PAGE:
What We Learned From LendIt 2018Jon Steiert
Last month, a group of team members flew out to San Francisco to attend the Fintech conference LendIt. For three days our team listened to some of the smartest and most innovative minds in the financial technology space and absorbed all of the insights and knowledge they had to offer.
Like any conference, it was a whirlwind and it’s taken us time to unpack all of our learnings. After sharing our new knowledge with our Fast Capital 360 teams, we’ve finally found the three observations we’d like to share with you.
Andy Rachleff of Wealthfront on Finding Product Market Fit in Fintech
Rachleff opened his interview with an admonishment of the financial technology industry as a whole. He described how disappointed he was in how few Fintech companies actually care about the ‘tech’ part of their product.
This is troubling; if you actually have desires to be a great enterprise, in a technology field, Rachleff explained, you need to be a great technology company. His company, Wealthfront, employs over 160 people, 90 of which are computer engineers in one form or another.
During the interview, one of the fascinating questions revolved around human advisors (something Fast Capital 360 is a big proponent of). Wealthfront doesn’t have any human advisors as they’ve found that their core customer base is uninterested in going through a ‘gatekeeper’.
“Our clients tell us, ‘we pay you not to talk to us’, which is a really, really strange thing”.
While Fast Capital 360’s programs differ from Wealthfront’s, the lessons that can be learned from them is universal. They’ve had plenty of opportunities to expand beyond their current product, but doing so would alienate much of their current product market fit. Instead of casting aside their current customer base for bigger fish, they build trust by being a trustworthy resource for their audience.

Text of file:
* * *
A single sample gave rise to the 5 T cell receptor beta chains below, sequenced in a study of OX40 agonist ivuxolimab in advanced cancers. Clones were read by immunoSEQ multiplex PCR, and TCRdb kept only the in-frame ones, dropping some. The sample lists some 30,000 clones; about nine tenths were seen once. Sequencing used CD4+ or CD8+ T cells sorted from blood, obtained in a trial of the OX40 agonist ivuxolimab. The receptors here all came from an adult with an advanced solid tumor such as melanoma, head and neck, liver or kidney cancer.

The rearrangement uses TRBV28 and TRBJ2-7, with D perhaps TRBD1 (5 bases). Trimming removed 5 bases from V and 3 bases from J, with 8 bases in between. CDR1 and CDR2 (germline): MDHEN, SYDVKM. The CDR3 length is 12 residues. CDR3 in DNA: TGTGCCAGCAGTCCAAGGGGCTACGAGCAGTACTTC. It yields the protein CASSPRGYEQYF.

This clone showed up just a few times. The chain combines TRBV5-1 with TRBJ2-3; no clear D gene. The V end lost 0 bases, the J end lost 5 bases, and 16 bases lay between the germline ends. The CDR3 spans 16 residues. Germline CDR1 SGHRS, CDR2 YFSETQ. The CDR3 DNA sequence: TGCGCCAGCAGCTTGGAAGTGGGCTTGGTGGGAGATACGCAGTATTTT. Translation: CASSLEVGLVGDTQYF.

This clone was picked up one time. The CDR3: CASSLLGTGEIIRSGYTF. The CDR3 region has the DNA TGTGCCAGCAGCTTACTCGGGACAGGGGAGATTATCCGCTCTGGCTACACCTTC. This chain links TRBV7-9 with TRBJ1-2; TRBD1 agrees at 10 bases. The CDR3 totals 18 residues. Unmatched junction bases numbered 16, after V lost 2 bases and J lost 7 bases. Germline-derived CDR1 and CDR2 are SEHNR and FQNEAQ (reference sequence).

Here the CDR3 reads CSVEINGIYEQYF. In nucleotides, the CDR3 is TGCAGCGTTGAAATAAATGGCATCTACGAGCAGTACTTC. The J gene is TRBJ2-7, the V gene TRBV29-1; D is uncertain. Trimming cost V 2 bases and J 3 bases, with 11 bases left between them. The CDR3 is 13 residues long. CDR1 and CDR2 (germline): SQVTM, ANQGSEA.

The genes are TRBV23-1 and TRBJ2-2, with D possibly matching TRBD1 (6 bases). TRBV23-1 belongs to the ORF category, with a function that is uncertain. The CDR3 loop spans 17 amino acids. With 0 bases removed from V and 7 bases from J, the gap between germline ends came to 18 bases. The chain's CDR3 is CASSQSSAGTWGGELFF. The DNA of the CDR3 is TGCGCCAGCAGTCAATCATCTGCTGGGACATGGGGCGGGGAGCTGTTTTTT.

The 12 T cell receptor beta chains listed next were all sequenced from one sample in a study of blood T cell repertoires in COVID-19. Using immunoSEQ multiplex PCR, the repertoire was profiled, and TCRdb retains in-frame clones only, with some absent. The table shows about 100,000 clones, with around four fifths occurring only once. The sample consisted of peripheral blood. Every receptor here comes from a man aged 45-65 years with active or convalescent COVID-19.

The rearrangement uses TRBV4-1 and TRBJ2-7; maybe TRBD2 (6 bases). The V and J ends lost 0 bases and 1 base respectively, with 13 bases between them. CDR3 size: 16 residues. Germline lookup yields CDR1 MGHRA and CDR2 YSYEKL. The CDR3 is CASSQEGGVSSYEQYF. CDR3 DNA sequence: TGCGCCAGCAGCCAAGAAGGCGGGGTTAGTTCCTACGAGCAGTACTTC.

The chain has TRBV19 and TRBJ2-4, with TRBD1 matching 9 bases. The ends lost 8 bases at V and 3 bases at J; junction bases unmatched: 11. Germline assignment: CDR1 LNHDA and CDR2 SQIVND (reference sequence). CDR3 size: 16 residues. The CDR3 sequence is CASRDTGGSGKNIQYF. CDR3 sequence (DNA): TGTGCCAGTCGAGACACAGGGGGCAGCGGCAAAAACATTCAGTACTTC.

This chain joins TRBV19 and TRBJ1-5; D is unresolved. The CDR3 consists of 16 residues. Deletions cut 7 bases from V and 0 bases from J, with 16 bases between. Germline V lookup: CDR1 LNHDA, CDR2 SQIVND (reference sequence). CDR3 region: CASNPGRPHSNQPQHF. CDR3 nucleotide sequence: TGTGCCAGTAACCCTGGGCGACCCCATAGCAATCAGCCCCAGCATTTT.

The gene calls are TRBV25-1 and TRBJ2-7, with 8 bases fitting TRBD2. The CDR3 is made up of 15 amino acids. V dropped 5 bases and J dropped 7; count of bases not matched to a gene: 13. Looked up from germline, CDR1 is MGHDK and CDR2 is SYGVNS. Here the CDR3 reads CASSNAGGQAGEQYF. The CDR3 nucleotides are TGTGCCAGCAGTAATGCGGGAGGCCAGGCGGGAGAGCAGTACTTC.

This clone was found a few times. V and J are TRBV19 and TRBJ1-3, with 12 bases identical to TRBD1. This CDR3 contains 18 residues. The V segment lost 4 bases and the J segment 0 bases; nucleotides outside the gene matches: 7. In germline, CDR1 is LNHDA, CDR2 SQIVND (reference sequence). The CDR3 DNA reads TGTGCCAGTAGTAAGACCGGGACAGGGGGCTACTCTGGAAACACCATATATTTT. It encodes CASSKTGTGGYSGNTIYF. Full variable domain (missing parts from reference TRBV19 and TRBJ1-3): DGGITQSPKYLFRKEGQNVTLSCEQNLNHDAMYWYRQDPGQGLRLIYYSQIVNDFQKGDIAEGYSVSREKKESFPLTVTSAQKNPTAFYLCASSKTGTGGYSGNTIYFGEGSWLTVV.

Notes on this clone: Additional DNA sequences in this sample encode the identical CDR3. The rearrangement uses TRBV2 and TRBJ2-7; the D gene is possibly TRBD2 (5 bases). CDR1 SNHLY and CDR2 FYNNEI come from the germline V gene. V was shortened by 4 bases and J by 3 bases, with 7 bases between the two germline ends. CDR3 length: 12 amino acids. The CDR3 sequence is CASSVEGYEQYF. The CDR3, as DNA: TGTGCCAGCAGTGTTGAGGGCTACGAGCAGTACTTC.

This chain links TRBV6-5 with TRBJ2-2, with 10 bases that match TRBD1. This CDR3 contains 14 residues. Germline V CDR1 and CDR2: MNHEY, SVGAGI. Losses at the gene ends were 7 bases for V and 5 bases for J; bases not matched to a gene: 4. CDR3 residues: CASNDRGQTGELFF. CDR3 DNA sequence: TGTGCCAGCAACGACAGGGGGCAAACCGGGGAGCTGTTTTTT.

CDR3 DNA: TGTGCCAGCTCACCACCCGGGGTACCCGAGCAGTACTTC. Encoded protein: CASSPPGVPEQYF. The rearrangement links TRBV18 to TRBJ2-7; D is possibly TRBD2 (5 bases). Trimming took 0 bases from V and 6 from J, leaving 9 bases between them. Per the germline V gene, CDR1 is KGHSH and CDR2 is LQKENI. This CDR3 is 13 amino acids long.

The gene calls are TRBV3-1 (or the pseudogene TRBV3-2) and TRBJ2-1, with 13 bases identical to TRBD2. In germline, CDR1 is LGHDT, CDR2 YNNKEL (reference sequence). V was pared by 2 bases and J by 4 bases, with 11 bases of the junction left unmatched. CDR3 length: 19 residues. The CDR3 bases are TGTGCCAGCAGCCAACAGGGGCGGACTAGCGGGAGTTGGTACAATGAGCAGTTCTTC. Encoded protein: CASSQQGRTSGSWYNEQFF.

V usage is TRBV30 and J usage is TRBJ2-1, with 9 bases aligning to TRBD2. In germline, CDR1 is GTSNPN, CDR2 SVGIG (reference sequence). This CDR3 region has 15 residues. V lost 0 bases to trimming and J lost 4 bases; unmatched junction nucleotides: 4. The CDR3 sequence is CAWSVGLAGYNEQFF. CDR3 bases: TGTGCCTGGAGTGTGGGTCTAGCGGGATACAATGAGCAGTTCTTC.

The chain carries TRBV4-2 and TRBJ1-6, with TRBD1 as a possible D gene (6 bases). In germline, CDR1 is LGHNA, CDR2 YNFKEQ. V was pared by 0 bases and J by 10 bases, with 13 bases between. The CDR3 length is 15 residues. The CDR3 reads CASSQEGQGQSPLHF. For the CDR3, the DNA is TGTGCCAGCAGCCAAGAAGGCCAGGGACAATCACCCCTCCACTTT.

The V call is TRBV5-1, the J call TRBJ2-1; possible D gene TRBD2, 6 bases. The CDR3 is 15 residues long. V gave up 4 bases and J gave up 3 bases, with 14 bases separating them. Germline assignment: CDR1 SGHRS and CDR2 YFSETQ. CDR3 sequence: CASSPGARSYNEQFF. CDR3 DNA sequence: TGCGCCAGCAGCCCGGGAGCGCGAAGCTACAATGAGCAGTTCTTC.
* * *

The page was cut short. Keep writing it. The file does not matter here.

“We’re trying to build the ideal service for an audience that’s very, very different (from what we’re used to traditionally).”
It will be interesting to see how their current client base’s preferences evolve (will they need to add human advisors, for example?) but for the time being, they are serving their customers in a way that suits them. What could be better?
What Scott Sanborn of LendingClub Thinks America Can Do About Our Financial Health Crisis
Scott opened his keynote with some eye-popping statistics.
57% of the country – that’s 138 million of us – is considered to be financially unwell.
This includes the basic savings and insurance that is required to be considered ‘safe’.
With the economy growing and low unemployment, what seems to be the problem?
In short, wages are low and everything else becoming more and more expensive.
Since 2000, Median Household Income has only increased 1% while housing, education, and health care premiums have all grown well over 30%.
“With stagnant incomes and rising expenses, it’s no surprise that American’s savings rates are plummeting’, Sanborn shared.
Of course, all of this means Americans are turning to debt at an alarming rate. 45% of Americans with debt are spending up to half of the income handling the debt they’ve taken on, just to get by.